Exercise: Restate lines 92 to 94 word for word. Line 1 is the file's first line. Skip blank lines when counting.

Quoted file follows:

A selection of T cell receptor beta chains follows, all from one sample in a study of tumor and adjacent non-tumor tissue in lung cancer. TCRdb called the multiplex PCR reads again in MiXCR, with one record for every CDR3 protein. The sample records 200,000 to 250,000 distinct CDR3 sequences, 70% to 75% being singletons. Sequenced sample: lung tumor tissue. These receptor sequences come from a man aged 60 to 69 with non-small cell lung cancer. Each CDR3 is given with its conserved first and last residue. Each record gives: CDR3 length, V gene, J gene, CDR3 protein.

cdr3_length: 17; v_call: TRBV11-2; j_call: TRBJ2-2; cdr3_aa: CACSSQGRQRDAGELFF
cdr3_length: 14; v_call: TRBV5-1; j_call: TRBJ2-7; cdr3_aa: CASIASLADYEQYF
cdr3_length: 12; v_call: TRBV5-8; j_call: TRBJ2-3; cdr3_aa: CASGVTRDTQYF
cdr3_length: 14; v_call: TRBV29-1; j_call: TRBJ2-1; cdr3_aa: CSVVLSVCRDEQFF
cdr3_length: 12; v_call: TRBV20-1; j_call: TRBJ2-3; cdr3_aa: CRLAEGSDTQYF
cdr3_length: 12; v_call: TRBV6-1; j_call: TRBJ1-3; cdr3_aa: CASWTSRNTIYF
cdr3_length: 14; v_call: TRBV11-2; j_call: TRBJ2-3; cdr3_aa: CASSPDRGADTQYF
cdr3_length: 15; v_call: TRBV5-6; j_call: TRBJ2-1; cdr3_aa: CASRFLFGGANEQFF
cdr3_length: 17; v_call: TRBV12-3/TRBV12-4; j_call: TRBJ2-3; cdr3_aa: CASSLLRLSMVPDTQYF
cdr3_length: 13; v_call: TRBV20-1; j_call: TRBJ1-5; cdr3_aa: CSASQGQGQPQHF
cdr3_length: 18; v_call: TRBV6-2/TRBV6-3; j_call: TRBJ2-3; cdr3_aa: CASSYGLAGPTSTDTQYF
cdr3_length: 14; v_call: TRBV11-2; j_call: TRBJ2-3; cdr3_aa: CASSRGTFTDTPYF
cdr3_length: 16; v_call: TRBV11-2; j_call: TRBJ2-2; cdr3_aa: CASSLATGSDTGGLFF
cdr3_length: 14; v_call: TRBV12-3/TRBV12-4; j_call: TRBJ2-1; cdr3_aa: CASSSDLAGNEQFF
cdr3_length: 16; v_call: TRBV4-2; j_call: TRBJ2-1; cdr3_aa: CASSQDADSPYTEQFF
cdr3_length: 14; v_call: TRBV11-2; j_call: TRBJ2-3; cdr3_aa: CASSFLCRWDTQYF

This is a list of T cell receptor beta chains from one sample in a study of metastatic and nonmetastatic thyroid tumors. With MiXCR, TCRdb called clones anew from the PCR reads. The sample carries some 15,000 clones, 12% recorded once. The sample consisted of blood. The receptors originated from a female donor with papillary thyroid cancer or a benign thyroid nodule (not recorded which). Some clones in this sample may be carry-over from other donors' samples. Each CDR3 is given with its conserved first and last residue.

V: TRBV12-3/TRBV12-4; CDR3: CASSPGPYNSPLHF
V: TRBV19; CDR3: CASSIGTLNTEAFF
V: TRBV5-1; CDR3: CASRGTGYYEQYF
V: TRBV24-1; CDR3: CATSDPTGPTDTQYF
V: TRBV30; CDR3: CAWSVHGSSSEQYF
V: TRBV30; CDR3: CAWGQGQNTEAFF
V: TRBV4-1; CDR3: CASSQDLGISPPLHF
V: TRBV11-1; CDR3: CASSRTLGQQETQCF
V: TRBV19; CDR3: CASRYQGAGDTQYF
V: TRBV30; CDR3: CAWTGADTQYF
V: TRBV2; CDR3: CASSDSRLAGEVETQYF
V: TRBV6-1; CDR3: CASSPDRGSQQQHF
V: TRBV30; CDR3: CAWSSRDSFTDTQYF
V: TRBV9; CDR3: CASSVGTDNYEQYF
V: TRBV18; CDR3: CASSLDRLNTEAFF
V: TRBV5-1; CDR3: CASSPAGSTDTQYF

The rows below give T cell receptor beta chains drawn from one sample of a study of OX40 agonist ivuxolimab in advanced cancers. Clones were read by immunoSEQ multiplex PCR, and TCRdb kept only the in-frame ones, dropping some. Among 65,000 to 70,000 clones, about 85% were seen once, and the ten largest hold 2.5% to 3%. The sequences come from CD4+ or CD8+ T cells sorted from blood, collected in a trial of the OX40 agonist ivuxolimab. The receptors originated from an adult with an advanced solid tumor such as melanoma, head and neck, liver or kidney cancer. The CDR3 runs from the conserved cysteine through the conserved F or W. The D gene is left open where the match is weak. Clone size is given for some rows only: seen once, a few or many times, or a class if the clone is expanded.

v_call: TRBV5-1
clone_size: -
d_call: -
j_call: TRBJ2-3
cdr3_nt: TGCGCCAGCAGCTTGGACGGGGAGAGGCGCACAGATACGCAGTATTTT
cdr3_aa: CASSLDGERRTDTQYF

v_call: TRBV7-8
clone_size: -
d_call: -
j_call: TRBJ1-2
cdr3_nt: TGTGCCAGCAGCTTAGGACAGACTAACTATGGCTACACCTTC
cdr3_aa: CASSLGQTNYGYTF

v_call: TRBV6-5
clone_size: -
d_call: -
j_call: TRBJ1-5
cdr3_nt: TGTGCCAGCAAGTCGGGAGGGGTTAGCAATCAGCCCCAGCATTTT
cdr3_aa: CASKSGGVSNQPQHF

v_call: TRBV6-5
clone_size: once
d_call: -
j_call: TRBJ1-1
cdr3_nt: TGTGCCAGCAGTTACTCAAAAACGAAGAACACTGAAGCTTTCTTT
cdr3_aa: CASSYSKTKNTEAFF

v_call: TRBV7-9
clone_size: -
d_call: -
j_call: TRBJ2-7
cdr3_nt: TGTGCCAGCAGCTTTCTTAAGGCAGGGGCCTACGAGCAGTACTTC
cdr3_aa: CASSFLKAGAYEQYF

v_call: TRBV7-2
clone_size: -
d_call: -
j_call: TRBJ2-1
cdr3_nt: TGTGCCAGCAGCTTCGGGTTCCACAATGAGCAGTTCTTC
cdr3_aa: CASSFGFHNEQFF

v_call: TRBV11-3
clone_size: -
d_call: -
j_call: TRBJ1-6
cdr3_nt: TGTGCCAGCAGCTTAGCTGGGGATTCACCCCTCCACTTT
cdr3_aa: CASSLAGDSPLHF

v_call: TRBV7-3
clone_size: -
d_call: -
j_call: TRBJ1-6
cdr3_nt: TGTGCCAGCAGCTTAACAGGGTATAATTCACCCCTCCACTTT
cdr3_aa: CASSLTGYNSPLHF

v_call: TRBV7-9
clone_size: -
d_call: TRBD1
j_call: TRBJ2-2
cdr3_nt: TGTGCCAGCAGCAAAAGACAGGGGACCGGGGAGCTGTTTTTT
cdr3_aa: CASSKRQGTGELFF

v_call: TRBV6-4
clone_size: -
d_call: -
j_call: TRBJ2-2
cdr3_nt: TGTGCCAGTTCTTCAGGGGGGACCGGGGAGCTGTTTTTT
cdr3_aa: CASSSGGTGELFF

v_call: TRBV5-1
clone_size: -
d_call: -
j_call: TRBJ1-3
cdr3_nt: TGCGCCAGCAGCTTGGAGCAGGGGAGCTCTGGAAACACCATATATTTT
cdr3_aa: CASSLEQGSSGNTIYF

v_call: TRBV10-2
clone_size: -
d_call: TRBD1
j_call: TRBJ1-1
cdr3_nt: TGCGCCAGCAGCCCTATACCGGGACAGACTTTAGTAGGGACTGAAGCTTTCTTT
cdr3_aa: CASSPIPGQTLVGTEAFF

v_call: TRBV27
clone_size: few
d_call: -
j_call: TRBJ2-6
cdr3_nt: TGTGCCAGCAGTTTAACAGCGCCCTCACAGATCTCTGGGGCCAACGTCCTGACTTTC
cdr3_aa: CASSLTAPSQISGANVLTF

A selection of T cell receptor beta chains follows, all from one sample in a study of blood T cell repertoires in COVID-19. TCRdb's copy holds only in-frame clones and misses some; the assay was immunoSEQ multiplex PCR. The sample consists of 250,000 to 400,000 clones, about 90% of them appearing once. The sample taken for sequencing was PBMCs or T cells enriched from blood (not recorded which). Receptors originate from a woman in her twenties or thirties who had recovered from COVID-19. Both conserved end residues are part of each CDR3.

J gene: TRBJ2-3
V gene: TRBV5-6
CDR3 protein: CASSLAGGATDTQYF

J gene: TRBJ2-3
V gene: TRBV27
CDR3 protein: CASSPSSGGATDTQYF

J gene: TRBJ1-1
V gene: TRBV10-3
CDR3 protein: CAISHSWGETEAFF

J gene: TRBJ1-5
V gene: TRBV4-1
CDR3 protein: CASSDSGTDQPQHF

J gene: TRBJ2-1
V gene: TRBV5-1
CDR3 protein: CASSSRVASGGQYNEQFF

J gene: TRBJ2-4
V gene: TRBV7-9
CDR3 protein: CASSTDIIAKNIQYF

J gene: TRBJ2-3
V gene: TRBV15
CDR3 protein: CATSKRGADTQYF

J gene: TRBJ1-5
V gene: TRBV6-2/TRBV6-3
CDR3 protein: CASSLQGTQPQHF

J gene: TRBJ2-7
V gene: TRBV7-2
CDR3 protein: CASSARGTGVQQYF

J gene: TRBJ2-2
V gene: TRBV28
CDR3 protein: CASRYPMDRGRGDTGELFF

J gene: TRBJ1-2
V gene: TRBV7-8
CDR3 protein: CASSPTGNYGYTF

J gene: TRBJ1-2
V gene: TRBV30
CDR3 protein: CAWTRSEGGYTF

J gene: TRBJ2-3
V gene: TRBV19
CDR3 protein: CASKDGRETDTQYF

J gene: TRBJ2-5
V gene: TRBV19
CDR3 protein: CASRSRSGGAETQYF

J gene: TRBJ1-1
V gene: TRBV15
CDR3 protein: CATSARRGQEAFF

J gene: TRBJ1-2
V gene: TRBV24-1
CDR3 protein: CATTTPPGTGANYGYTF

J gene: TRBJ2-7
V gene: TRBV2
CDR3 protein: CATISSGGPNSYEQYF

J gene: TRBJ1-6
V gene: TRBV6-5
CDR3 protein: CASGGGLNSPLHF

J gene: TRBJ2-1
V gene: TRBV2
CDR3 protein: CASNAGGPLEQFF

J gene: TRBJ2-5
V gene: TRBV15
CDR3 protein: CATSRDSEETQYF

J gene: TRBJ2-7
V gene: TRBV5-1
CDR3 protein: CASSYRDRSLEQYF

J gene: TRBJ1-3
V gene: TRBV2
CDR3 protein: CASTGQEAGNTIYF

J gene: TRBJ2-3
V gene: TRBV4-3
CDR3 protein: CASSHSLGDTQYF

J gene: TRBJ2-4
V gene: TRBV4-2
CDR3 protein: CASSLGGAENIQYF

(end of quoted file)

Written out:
d_call: -
j_call: TRBJ2-2
cdr3_nt: TGTGCCAGTTCTTCAGGGGGGACCGGGGAGCTGTTTTTT